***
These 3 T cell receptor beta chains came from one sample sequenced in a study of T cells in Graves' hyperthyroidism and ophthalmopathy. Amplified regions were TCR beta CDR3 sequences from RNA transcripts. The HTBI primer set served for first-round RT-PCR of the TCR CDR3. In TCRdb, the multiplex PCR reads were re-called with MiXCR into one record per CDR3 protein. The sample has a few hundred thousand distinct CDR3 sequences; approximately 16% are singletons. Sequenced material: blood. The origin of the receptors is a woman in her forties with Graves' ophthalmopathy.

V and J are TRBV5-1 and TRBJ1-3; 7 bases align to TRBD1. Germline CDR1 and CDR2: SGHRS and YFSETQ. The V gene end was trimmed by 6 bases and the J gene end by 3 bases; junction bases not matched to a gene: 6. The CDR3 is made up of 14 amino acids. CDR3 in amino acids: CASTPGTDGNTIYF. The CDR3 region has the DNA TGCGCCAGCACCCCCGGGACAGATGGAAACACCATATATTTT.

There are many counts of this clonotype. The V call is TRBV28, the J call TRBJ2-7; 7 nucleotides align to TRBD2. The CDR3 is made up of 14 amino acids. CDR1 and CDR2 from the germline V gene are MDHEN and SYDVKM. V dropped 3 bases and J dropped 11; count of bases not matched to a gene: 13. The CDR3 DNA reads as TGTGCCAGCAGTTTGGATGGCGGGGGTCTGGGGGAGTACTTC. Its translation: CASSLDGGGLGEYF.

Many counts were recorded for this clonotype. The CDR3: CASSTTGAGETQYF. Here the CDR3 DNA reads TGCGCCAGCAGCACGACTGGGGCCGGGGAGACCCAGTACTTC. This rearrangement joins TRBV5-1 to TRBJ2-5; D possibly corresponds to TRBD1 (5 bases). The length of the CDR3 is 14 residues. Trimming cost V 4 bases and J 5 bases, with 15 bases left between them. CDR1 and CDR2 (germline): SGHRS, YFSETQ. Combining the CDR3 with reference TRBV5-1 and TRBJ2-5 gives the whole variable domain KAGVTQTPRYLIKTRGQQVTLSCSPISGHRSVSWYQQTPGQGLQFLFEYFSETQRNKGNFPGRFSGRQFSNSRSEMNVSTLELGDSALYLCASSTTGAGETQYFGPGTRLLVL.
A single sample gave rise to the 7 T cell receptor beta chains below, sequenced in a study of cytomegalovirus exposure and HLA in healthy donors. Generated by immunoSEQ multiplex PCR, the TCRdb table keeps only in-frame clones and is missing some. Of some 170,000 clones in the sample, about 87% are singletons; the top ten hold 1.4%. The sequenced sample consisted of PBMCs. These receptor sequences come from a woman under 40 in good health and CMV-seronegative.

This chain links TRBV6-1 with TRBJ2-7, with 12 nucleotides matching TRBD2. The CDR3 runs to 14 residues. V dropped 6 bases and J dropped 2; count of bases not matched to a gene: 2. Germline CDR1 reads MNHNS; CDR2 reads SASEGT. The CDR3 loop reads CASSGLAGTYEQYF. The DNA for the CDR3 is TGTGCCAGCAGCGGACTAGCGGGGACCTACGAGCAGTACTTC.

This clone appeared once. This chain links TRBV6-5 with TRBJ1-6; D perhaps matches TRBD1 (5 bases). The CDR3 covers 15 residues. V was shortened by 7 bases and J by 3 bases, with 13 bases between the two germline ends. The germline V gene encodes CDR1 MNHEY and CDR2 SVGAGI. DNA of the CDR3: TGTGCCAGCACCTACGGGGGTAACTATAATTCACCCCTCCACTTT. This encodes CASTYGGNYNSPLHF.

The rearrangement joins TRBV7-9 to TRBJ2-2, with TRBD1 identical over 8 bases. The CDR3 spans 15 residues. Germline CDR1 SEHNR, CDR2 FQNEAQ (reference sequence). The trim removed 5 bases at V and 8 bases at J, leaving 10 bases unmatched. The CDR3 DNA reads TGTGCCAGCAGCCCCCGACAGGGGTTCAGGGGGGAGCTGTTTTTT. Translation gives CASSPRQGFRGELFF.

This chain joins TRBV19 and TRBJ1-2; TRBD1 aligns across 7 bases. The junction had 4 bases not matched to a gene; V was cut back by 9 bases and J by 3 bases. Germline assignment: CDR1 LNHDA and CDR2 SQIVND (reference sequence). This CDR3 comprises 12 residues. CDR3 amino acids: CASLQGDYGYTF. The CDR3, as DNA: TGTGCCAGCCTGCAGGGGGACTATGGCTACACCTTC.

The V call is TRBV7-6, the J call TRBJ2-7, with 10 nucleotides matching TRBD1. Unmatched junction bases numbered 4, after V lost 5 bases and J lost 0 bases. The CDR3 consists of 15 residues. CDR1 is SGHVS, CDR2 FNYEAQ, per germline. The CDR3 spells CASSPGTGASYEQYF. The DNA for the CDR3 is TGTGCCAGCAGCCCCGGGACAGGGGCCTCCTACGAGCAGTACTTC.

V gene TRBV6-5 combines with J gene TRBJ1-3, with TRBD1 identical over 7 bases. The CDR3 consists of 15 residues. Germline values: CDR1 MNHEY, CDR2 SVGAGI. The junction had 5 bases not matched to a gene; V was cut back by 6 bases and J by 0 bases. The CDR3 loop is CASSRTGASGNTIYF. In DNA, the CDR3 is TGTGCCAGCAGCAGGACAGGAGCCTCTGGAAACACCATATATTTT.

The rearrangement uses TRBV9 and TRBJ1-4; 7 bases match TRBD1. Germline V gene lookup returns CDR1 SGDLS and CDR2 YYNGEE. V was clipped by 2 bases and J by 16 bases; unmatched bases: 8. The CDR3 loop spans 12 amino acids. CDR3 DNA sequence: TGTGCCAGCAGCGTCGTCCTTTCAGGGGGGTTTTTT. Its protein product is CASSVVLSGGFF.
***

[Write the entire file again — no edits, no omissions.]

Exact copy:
These 3 T cell receptor beta chains came from one sample sequenced in a study of T cells in Graves' hyperthyroidism and ophthalmopathy. Amplified regions were TCR beta CDR3 sequences from RNA transcripts. The HTBI primer set served for first-round RT-PCR of the TCR CDR3. In TCRdb, the multiplex PCR reads were re-called with MiXCR into one record per CDR3 protein. The sample has a few hundred thousand distinct CDR3 sequences; approximately 16% are singletons. Sequenced material: blood. The origin of the receptors is a woman in her forties with Graves' ophthalmopathy.

V and J are TRBV5-1 and TRBJ1-3; 7 bases align to TRBD1. Germline CDR1 and CDR2: SGHRS and YFSETQ. The V gene end was trimmed by 6 bases and the J gene end by 3 bases; junction bases not matched to a gene: 6. The CDR3 is made up of 14 amino acids. CDR3 in amino acids: CASTPGTDGNTIYF. The CDR3 region has the DNA TGCGCCAGCACCCCCGGGACAGATGGAAACACCATATATTTT.

There are many counts of this clonotype. The V call is TRBV28, the J call TRBJ2-7; 7 nucleotides align to TRBD2. The CDR3 is made up of 14 amino acids. CDR1 and CDR2 from the germline V gene are MDHEN and SYDVKM. V dropped 3 bases and J dropped 11; count of bases not matched to a gene: 13. The CDR3 DNA reads as TGTGCCAGCAGTTTGGATGGCGGGGGTCTGGGGGAGTACTTC. Its translation: CASSLDGGGLGEYF.

Many counts were recorded for this clonotype. The CDR3: CASSTTGAGETQYF. Here the CDR3 DNA reads TGCGCCAGCAGCACGACTGGGGCCGGGGAGACCCAGTACTTC. This rearrangement joins TRBV5-1 to TRBJ2-5; D possibly corresponds to TRBD1 (5 bases). The length of the CDR3 is 14 residues. Trimming cost V 4 bases and J 5 bases, with 15 bases left between them. CDR1 and CDR2 (germline): SGHRS, YFSETQ. Combining the CDR3 with reference TRBV5-1 and TRBJ2-5 gives the whole variable domain KAGVTQTPRYLIKTRGQQVTLSCSPISGHRSVSWYQQTPGQGLQFLFEYFSETQRNKGNFPGRFSGRQFSNSRSEMNVSTLELGDSALYLCASSTTGAGETQYFGPGTRLLVL.
A single sample gave rise to the 7 T cell receptor beta chains below, sequenced in a study of cytomegalovirus exposure and HLA in healthy donors. Generated by immunoSEQ multiplex PCR, the TCRdb table keeps only in-frame clones and is missing some. Of some 170,000 clones in the sample, about 87% are singletons; the top ten hold 1.4%. The sequenced sample consisted of PBMCs. These receptor sequences come from a woman under 40 in good health and CMV-seronegative.

This chain links TRBV6-1 with TRBJ2-7, with 12 nucleotides matching TRBD2. The CDR3 runs to 14 residues. V dropped 6 bases and J dropped 2; count of bases not matched to a gene: 2. Germline CDR1 reads MNHNS; CDR2 reads SASEGT. The CDR3 loop reads CASSGLAGTYEQYF. The DNA for the CDR3 is TGTGCCAGCAGCGGACTAGCGGGGACCTACGAGCAGTACTTC.

This clone appeared once. This chain links TRBV6-5 with TRBJ1-6; D perhaps matches TRBD1 (5 bases). The CDR3 covers 15 residues. V was shortened by 7 bases and J by 3 bases, with 13 bases between the two germline ends. The germline V gene encodes CDR1 MNHEY and CDR2 SVGAGI. DNA of the CDR3: TGTGCCAGCACCTACGGGGGTAACTATAATTCACCCCTCCACTTT. This encodes CASTYGGNYNSPLHF.

The rearrangement joins TRBV7-9 to TRBJ2-2, with TRBD1 identical over 8 bases. The CDR3 spans 15 residues. Germline CDR1 SEHNR, CDR2 FQNEAQ (reference sequence). The trim removed 5 bases at V and 8 bases at J, leaving 10 bases unmatched. The CDR3 DNA reads TGTGCCAGCAGCCCCCGACAGGGGTTCAGGGGGGAGCTGTTTTTT. Translation gives CASSPRQGFRGELFF.

This chain joins TRBV19 and TRBJ1-2; TRBD1 aligns across 7 bases. The junction had 4 bases not matched to a gene; V was cut back by 9 bases and J by 3 bases. Germline assignment: CDR1 LNHDA and CDR2 SQIVND (reference sequence). This CDR3 comprises 12 residues. CDR3 amino acids: CASLQGDYGYTF. The CDR3, as DNA: TGTGCCAGCCTGCAGGGGGACTATGGCTACACCTTC.

The V call is TRBV7-6, the J call TRBJ2-7, with 10 nucleotides matching TRBD1. Unmatched junction bases numbered 4, after V lost 5 bases and J lost 0 bases. The CDR3 consists of 15 residues. CDR1 is SGHVS, CDR2 FNYEAQ, per germline. The CDR3 spells CASSPGTGASYEQYF. The DNA for the CDR3 is TGTGCCAGCAGCCCCGGGACAGGGGCCTCCTACGAGCAGTACTTC.

V gene TRBV6-5 combines with J gene TRBJ1-3, with TRBD1 identical over 7 bases. The CDR3 consists of 15 residues. Germline values: CDR1 MNHEY, CDR2 SVGAGI. The junction had 5 bases not matched to a gene; V was cut back by 6 bases and J by 0 bases. The CDR3 loop is CASSRTGASGNTIYF. In DNA, the CDR3 is TGTGCCAGCAGCAGGACAGGAGCCTCTGGAAACACCATATATTTT.

The rearrangement uses TRBV9 and TRBJ1-4; 7 bases match TRBD1. Germline V gene lookup returns CDR1 SGDLS and CDR2 YYNGEE. V was clipped by 2 bases and J by 16 bases; unmatched bases: 8. The CDR3 loop spans 12 amino acids. CDR3 DNA sequence: TGTGCCAGCAGCGTCGTCCTTTCAGGGGGGTTTTTT. Its protein product is CASSVVLSGGFF.